You could give them the clues to try it out. If they had trouble, you could always step in and offer some organizing around one of the variables – for example, ask them to create a timeline of the clues.

    Best of luck,
    Peter

  5. Reply
    Andrea - September 14, 2009

    Peter,
    Thanks for sharing this wonderful idea! I’ve translated the bank robbery mystery into Spanish for use with my AP Spanish classes. It worked beautifully. I’ve also recommended your site to my AP Spanish listserv. Everyone wants my translation of your mystery. Would you be willing to allow us to post the translation on our group site, with credit given to you of course? It’s a great way to spark communication.
    Andrea

  6. Reply
    Peter Pappas - September 14, 2009

    Andrea,

    Glad it was such a hit! Feel free to post on your list serve. Also, why don’t you send me copy of the translation and I’ll post it on my site with your credit and a link back to you!

    Peter

  7. Reply
    renita - August 21, 2012

    about how long did it take for your high school students to solve the mystery?

    1. Reply
      Peter Pappas - August 21, 2012

      We had 50 min classes. I would introduce the lesson and they would get to a solution within one class. We also had time to begin to process the activity. (though we continued processing the next day). I also left some time at the end to see if I could demonstrate that I had learned their names. (for at least that day)

  8. Reply
    Diane - August 11, 2014

    Does this activity work for any subject matter? I teach chemistry in a room without a lab, so the traditional “first day demos” are not an option for me.

    1. Reply
      Peter Pappas - August 11, 2014

      Hi Diane,
      Good question. My goal was to break the monotony of opening day procedurals and to get the students engaged collaboratively in problem solving. It worked. If you share those goals, then I think it should work for you. You might extend the activity by exploring how elements fo the “scientific method” assisted in solving the mystery.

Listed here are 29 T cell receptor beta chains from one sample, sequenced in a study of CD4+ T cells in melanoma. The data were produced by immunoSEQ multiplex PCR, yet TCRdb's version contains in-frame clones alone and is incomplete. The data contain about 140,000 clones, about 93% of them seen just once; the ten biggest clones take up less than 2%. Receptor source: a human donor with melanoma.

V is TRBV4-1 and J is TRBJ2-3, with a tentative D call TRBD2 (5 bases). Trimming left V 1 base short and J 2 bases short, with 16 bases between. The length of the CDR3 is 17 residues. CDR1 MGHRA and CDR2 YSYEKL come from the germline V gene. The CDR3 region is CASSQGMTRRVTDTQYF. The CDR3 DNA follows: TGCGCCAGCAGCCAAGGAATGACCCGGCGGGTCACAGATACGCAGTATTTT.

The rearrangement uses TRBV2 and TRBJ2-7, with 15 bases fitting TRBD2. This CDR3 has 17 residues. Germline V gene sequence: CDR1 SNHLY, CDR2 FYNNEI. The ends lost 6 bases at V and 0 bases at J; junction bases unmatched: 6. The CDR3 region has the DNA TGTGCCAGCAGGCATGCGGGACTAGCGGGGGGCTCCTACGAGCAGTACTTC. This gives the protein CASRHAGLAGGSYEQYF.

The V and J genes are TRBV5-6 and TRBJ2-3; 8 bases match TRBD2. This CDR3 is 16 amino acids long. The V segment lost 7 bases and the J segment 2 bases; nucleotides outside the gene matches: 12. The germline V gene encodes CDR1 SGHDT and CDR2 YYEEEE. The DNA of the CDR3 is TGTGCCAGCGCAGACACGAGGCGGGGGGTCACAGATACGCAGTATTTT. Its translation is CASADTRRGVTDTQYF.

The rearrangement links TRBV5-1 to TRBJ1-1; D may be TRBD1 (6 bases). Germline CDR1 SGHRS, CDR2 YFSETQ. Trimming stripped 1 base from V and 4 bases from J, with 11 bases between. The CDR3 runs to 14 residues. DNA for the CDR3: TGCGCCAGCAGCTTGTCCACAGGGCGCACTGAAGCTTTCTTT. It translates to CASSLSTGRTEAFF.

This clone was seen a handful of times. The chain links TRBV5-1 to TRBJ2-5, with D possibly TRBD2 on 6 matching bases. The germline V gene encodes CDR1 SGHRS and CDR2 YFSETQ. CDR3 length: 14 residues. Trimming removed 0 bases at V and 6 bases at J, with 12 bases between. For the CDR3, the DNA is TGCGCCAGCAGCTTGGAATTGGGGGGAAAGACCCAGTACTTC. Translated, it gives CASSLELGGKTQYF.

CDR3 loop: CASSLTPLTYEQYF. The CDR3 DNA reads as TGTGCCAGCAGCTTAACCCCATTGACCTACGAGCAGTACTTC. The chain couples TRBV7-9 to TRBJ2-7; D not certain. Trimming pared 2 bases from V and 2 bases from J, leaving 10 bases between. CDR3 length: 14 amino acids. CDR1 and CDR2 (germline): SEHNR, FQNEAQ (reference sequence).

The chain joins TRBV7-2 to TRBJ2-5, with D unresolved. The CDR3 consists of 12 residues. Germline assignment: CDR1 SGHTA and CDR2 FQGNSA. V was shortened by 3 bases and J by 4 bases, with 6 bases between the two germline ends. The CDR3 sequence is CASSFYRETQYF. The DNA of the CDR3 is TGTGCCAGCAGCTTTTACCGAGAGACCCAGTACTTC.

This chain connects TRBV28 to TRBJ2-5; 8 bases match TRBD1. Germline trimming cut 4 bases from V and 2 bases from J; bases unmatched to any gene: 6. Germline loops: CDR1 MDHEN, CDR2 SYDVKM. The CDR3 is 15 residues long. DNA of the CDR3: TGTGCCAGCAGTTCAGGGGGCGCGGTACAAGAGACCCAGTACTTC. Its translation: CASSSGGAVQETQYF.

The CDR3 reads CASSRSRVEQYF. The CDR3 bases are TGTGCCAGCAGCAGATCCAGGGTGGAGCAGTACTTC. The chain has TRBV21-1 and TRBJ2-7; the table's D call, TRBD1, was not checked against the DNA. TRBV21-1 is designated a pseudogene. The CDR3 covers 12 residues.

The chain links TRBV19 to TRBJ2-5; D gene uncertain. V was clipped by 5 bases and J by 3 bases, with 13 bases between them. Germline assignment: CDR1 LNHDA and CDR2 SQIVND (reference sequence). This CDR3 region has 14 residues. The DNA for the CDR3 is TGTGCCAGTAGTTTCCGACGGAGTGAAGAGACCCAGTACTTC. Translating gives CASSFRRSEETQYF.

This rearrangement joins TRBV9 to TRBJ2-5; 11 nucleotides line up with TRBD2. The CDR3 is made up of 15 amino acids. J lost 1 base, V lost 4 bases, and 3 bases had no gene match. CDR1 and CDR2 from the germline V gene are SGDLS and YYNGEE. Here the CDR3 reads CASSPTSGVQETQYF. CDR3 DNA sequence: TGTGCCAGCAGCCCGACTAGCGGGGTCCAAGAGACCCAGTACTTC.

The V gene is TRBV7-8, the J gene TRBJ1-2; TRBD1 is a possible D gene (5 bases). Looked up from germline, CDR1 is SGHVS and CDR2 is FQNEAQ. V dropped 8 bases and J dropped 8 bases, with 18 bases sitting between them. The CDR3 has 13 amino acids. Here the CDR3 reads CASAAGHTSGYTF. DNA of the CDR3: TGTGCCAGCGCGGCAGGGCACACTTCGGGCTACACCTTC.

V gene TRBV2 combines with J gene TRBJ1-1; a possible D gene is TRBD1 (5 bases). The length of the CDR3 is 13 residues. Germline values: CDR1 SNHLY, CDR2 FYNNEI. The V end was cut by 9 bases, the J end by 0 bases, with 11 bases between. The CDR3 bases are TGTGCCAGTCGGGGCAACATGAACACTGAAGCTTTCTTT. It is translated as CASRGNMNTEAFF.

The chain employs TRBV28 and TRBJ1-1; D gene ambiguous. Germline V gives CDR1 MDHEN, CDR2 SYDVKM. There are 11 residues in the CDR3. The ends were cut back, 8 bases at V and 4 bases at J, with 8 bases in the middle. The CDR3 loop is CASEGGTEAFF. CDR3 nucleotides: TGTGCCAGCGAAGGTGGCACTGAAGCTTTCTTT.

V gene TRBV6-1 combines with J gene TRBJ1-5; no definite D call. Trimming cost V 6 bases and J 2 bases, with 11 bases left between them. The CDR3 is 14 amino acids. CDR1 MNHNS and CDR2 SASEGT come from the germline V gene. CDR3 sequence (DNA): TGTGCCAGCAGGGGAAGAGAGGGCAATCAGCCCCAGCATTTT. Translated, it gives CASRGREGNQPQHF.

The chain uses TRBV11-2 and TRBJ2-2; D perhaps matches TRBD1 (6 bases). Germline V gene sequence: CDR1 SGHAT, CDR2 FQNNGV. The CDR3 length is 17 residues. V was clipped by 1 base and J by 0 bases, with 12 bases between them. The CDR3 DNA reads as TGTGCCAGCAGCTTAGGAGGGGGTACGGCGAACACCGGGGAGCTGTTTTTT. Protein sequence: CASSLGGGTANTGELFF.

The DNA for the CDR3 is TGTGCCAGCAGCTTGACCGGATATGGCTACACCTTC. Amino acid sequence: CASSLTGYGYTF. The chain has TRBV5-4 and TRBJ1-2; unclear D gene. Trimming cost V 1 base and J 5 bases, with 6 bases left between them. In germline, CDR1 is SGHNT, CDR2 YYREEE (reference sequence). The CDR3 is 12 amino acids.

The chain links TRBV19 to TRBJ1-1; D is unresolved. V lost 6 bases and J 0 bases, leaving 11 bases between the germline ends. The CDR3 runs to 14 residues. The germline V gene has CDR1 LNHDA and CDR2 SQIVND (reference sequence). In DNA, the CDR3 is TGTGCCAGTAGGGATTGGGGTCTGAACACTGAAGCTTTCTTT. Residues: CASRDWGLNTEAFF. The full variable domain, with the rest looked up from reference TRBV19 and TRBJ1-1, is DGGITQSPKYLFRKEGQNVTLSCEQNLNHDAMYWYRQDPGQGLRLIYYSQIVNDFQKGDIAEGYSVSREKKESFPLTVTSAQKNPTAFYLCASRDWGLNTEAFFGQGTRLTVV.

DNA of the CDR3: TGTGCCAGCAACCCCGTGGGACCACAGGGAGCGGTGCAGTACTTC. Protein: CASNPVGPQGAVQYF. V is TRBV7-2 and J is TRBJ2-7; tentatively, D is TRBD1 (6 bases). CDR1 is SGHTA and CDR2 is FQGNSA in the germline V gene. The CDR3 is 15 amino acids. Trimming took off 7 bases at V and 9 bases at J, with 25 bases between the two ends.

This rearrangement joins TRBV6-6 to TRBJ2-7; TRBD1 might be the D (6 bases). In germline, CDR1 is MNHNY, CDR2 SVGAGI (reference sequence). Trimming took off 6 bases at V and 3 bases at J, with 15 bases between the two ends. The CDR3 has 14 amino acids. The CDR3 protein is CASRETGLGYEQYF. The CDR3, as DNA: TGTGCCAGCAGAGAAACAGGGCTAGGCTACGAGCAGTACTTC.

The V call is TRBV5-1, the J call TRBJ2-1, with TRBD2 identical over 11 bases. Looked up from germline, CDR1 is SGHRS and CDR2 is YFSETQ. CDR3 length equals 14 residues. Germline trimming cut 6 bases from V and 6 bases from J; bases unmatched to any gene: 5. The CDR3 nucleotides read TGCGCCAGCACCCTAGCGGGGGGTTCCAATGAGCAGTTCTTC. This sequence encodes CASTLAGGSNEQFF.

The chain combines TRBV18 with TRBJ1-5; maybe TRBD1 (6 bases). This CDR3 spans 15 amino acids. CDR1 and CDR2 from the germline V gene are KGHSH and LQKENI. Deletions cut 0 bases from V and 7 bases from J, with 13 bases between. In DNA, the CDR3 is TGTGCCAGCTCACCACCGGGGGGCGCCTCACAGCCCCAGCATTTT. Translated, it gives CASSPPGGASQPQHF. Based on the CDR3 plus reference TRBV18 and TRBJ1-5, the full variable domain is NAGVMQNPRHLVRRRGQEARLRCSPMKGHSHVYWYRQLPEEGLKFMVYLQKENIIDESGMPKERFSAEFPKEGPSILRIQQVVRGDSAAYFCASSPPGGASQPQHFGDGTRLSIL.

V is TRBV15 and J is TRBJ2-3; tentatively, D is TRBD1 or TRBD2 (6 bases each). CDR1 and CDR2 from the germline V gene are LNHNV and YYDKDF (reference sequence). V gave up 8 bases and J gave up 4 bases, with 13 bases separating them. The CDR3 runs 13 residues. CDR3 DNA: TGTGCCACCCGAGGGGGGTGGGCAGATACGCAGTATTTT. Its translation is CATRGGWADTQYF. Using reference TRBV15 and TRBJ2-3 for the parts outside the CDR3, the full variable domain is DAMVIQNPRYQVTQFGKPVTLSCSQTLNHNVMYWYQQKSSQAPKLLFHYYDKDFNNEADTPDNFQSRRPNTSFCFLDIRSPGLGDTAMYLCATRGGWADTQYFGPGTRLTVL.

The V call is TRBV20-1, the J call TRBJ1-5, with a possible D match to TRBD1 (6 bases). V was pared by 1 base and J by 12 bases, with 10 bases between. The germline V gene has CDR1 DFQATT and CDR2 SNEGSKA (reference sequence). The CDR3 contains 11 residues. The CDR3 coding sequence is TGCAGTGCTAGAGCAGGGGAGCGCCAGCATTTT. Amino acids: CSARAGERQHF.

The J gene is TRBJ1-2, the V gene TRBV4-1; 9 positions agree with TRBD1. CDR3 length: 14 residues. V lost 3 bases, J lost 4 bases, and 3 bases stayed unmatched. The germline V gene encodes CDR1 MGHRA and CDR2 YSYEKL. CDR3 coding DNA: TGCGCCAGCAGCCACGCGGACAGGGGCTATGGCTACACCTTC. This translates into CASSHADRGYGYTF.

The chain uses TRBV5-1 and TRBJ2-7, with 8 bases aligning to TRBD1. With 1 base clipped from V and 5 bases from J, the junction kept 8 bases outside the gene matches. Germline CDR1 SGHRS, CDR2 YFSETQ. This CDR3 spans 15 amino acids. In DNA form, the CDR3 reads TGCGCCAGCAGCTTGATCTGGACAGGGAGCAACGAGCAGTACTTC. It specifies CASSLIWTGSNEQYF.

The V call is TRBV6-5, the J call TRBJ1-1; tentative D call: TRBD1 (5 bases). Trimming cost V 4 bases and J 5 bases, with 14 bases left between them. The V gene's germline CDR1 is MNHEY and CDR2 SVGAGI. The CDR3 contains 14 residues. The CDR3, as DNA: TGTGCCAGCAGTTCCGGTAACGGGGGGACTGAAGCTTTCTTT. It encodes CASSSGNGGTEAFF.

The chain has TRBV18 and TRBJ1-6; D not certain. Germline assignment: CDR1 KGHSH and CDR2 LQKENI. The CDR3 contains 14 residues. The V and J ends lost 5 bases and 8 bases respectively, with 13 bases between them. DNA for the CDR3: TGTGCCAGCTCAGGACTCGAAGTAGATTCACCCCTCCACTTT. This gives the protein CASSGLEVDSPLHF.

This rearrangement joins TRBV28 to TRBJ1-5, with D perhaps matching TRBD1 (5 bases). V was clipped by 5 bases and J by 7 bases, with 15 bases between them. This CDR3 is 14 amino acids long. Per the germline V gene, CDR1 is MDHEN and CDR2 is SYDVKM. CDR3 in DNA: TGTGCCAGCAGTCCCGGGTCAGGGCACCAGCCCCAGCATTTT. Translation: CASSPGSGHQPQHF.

Best of luck and have a great school year,
      Peter

  9. Reply
    Leslie Ellingson - August 18, 2014

    Hello-
    I have done many skill builders and this looks like it will work well with my mantra “Everyone Gives Information” and “Discuss and Decide” as well as “Make a Plan”
    My question is: on the one set of instructions it states, “whether all five answers are right or wrong.”
    Is there somewhere that states what the questions are they are answering?
    Thanks!

    1. Reply
      Peter Pappas - August 18, 2014

      Hi Leslie,
      Yes there is. See the updated instructions here. Have a great year!
      Peter

  10. Reply
    Maud - September 16, 2014

    Dear Peter,

    I have used your lesson ideas on solving a murder case in the Netherlands! All my students loved it. I could see that they were committed to the task they were given. While they were putting the clues together, I indeed had the chance to go around in class and learn their names. I was able to see their approach and how they kept communication in their group going.

    Thank you for your ideas.

    Maud Leunissen

    Teacher of English
    Grotius College
    The Netherlands

    1. Reply
      Peter Pappas - September 16, 2014

      Maud, Glad to hear that the lesson survived the transAtlantic voyage. You brighten my morning with your comment.
      ~ Peter